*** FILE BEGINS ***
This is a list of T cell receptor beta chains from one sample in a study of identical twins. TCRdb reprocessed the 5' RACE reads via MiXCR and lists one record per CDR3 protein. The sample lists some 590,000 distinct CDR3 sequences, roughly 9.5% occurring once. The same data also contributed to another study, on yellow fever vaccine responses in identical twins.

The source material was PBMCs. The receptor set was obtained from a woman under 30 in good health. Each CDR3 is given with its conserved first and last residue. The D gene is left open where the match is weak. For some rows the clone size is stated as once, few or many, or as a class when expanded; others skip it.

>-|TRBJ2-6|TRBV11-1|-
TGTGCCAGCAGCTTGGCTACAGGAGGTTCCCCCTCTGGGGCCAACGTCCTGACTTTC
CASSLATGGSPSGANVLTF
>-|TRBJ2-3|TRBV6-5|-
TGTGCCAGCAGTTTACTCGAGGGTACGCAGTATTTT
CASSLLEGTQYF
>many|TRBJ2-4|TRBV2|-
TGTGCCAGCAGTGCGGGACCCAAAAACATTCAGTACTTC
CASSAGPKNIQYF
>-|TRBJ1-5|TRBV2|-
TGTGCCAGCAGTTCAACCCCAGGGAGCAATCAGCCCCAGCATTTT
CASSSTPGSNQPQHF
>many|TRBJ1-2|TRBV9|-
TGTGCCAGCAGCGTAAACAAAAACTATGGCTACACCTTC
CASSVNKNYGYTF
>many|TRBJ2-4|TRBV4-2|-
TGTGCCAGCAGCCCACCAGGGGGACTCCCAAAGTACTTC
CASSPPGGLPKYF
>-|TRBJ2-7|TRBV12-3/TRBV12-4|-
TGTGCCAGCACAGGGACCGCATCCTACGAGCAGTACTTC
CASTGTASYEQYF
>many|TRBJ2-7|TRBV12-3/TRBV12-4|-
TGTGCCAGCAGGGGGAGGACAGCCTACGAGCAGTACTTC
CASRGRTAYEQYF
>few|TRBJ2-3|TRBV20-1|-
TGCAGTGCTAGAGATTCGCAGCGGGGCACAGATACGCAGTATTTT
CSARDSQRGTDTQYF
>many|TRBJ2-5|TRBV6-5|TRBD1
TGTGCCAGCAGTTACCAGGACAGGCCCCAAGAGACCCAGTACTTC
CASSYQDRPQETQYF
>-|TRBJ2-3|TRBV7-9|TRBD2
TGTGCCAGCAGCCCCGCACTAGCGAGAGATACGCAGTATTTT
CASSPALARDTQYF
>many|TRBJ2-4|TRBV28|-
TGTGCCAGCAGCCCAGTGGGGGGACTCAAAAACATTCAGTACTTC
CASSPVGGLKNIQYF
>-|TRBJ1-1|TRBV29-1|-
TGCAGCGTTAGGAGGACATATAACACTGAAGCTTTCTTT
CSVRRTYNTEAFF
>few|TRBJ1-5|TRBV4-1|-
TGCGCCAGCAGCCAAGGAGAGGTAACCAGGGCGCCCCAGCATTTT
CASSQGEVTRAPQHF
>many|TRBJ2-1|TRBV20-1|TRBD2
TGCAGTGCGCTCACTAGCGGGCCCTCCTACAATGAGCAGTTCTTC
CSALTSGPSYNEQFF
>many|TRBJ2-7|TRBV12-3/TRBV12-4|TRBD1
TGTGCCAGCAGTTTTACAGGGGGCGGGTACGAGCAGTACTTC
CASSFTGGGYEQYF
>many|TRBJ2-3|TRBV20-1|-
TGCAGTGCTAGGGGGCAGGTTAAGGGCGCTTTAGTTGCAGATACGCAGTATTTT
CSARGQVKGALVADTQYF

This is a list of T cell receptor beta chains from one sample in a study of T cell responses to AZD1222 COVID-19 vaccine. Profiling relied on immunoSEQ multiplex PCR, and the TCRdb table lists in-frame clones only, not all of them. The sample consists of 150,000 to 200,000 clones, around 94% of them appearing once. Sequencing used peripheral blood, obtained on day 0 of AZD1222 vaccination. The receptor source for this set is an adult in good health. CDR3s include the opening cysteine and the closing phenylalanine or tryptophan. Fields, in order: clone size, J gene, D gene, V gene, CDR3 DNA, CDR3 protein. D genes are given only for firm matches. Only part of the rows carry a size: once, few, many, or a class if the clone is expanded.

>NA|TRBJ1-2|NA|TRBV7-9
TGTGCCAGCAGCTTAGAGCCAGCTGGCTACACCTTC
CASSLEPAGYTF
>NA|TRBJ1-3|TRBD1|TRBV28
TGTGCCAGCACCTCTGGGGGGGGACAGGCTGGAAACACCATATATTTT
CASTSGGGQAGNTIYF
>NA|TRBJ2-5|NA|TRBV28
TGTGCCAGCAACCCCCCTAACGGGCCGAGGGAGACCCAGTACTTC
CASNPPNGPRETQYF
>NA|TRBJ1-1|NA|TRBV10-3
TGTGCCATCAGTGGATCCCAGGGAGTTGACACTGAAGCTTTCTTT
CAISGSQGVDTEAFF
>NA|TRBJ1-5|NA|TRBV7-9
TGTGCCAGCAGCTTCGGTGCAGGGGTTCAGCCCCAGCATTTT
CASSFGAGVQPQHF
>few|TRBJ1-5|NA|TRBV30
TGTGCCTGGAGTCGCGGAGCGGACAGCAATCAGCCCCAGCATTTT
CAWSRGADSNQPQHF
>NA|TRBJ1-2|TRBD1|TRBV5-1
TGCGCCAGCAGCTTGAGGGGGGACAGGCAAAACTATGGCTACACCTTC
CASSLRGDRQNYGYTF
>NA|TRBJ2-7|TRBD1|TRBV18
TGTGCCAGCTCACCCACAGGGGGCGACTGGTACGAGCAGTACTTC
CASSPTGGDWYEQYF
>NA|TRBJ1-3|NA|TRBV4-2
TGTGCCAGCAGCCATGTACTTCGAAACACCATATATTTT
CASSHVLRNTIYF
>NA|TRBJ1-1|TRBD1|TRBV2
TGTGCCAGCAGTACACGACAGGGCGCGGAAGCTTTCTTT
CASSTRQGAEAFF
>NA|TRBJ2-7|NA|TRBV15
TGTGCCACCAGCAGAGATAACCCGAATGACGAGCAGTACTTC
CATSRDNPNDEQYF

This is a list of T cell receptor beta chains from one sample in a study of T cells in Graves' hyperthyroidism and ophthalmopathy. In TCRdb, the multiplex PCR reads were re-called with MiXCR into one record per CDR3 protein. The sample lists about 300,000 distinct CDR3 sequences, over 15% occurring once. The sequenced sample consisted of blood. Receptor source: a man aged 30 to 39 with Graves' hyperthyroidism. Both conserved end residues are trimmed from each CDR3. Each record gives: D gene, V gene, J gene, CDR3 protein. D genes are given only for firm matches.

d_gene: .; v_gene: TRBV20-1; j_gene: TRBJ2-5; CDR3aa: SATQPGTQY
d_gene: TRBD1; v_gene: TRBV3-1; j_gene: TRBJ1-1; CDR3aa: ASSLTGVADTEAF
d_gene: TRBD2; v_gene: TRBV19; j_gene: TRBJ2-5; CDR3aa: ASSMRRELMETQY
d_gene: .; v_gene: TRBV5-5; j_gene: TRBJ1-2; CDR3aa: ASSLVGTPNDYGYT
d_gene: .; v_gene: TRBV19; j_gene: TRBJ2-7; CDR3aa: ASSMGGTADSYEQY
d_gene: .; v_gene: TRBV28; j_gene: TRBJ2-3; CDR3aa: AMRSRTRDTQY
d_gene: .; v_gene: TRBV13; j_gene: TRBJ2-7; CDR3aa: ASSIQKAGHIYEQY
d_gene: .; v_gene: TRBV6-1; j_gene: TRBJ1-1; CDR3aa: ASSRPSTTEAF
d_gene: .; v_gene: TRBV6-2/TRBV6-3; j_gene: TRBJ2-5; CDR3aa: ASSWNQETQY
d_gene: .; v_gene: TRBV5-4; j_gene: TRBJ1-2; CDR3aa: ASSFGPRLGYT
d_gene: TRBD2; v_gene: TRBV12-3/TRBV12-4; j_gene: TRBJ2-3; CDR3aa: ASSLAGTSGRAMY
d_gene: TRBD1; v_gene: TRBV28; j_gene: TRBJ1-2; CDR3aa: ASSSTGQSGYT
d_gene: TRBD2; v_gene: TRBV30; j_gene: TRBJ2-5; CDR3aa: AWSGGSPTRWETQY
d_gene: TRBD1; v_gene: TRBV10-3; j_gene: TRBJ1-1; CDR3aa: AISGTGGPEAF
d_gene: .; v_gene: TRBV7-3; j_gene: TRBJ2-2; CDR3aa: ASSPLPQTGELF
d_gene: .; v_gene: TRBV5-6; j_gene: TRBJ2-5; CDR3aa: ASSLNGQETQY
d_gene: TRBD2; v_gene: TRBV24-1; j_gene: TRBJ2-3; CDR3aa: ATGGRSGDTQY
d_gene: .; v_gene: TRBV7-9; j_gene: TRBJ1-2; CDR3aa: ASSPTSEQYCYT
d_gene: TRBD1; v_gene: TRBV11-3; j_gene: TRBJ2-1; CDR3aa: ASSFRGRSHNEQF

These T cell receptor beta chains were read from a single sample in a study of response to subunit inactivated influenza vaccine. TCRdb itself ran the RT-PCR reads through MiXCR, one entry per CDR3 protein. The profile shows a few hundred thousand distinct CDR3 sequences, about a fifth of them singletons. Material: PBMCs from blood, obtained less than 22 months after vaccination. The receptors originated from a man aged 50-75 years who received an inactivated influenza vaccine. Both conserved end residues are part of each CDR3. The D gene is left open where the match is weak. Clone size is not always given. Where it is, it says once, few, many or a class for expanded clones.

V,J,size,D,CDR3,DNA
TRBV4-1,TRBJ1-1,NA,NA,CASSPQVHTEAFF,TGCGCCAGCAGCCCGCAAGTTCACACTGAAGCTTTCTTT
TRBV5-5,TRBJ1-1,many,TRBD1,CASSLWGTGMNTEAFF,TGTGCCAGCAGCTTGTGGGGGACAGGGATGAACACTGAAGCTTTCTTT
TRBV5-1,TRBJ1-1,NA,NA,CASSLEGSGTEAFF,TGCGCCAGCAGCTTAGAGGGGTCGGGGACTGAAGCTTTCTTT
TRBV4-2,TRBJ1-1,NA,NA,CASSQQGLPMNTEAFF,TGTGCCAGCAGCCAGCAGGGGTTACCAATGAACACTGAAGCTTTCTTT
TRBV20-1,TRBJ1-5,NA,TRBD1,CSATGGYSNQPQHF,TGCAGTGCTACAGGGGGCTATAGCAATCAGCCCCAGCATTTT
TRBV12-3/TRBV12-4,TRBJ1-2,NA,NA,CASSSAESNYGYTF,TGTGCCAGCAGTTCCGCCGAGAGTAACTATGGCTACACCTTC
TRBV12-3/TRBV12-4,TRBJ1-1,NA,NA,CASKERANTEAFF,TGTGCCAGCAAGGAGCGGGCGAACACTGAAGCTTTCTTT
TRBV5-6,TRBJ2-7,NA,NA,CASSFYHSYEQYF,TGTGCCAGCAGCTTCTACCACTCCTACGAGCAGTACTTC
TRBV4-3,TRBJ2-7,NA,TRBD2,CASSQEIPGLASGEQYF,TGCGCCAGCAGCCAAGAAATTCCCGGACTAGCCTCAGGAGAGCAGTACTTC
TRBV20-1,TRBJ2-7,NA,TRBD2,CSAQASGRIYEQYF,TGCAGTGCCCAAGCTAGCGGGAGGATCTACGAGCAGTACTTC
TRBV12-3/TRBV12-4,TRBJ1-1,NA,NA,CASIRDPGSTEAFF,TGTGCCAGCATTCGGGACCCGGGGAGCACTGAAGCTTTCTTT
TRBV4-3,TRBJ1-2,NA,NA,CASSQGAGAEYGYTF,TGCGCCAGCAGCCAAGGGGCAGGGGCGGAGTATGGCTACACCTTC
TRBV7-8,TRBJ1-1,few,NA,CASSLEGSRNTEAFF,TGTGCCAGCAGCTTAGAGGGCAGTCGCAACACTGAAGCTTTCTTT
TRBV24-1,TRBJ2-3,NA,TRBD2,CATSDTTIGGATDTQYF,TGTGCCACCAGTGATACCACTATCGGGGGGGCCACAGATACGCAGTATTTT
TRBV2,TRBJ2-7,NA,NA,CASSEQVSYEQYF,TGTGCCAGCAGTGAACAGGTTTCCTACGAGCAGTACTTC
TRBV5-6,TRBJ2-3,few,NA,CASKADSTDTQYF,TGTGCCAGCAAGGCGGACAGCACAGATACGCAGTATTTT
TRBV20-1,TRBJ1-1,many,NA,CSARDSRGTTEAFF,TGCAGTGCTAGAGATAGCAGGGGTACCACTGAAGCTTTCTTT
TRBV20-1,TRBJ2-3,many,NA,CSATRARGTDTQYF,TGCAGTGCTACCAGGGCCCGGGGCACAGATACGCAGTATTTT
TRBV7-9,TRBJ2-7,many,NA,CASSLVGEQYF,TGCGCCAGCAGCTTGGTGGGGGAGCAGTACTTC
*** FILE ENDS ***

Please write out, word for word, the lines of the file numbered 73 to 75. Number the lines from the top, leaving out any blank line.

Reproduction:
>NA|TRBJ1-2|TRBD1|TRBV5-1
TGCGCCAGCAGCTTGAGGGGGGACAGGCAAAACTATGGCTACACCTTC
CASSLRGDRQNYGYTF